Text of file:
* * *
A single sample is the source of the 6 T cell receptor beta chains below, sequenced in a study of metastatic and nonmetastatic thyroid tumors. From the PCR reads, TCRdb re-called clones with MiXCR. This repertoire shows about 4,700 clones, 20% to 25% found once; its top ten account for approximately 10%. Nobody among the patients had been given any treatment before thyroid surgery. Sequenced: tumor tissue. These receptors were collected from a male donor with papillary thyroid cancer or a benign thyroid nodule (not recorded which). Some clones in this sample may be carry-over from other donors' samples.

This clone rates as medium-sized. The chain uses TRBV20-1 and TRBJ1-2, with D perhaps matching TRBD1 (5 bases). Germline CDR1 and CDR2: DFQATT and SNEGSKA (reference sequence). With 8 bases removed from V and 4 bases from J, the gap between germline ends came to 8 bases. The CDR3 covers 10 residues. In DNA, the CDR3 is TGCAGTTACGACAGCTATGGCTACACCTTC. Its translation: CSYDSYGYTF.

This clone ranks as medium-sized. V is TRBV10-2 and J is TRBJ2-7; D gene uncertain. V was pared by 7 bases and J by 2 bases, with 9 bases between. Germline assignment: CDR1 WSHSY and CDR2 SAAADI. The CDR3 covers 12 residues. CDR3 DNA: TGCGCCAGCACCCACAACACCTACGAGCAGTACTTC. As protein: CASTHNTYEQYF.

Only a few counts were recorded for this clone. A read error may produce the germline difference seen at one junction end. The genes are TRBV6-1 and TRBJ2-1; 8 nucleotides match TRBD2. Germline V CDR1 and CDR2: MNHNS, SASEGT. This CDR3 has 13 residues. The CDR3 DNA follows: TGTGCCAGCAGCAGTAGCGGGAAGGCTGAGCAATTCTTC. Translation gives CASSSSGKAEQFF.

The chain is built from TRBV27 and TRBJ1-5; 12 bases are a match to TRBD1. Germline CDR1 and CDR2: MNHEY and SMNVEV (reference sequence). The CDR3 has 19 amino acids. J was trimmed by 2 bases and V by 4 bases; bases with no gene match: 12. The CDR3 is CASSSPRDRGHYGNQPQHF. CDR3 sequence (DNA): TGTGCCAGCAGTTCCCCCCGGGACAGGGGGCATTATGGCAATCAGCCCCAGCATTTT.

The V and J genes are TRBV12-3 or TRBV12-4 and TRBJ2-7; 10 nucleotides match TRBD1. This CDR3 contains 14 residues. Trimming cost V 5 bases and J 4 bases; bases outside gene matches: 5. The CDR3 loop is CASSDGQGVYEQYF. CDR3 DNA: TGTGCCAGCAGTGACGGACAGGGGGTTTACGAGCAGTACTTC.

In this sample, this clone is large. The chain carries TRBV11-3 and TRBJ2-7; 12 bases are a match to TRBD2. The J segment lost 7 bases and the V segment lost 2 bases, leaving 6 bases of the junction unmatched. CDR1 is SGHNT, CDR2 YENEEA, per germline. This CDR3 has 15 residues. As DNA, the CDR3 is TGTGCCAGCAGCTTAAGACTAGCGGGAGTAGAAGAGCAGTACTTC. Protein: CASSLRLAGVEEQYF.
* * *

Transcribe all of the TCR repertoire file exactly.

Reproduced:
A single sample is the source of the 6 T cell receptor beta chains below, sequenced in a study of metastatic and nonmetastatic thyroid tumors. From the PCR reads, TCRdb re-called clones with MiXCR. This repertoire shows about 4,700 clones, 20% to 25% found once; its top ten account for approximately 10%. Nobody among the patients had been given any treatment before thyroid surgery. Sequenced: tumor tissue. These receptors were collected from a male donor with papillary thyroid cancer or a benign thyroid nodule (not recorded which). Some clones in this sample may be carry-over from other donors' samples.

This clone rates as medium-sized. The chain uses TRBV20-1 and TRBJ1-2, with D perhaps matching TRBD1 (5 bases). Germline CDR1 and CDR2: DFQATT and SNEGSKA (reference sequence). With 8 bases removed from V and 4 bases from J, the gap between germline ends came to 8 bases. The CDR3 covers 10 residues. In DNA, the CDR3 is TGCAGTTACGACAGCTATGGCTACACCTTC. Its translation: CSYDSYGYTF.

This clone ranks as medium-sized. V is TRBV10-2 and J is TRBJ2-7; D gene uncertain. V was pared by 7 bases and J by 2 bases, with 9 bases between. Germline assignment: CDR1 WSHSY and CDR2 SAAADI. The CDR3 covers 12 residues. CDR3 DNA: TGCGCCAGCACCCACAACACCTACGAGCAGTACTTC. As protein: CASTHNTYEQYF.

Only a few counts were recorded for this clone. A read error may produce the germline difference seen at one junction end. The genes are TRBV6-1 and TRBJ2-1; 8 nucleotides match TRBD2. Germline V CDR1 and CDR2: MNHNS, SASEGT. This CDR3 has 13 residues. The CDR3 DNA follows: TGTGCCAGCAGCAGTAGCGGGAAGGCTGAGCAATTCTTC. Translation gives CASSSSGKAEQFF.

The chain is built from TRBV27 and TRBJ1-5; 12 bases are a match to TRBD1. Germline CDR1 and CDR2: MNHEY and SMNVEV (reference sequence). The CDR3 has 19 amino acids. J was trimmed by 2 bases and V by 4 bases; bases with no gene match: 12. The CDR3 is CASSSPRDRGHYGNQPQHF. CDR3 sequence (DNA): TGTGCCAGCAGTTCCCCCCGGGACAGGGGGCATTATGGCAATCAGCCCCAGCATTTT.

The V and J genes are TRBV12-3 or TRBV12-4 and TRBJ2-7; 10 nucleotides match TRBD1. This CDR3 contains 14 residues. Trimming cost V 5 bases and J 4 bases; bases outside gene matches: 5. The CDR3 loop is CASSDGQGVYEQYF. CDR3 DNA: TGTGCCAGCAGTGACGGACAGGGGGTTTACGAGCAGTACTTC.

In this sample, this clone is large. The chain carries TRBV11-3 and TRBJ2-7; 12 bases are a match to TRBD2. The J segment lost 7 bases and the V segment lost 2 bases, leaving 6 bases of the junction unmatched. CDR1 is SGHNT, CDR2 YENEEA, per germline. This CDR3 has 15 residues. As DNA, the CDR3 is TGTGCCAGCAGCTTAAGACTAGCGGGAGTAGAAGAGCAGTACTTC. Protein: CASSLRLAGVEEQYF.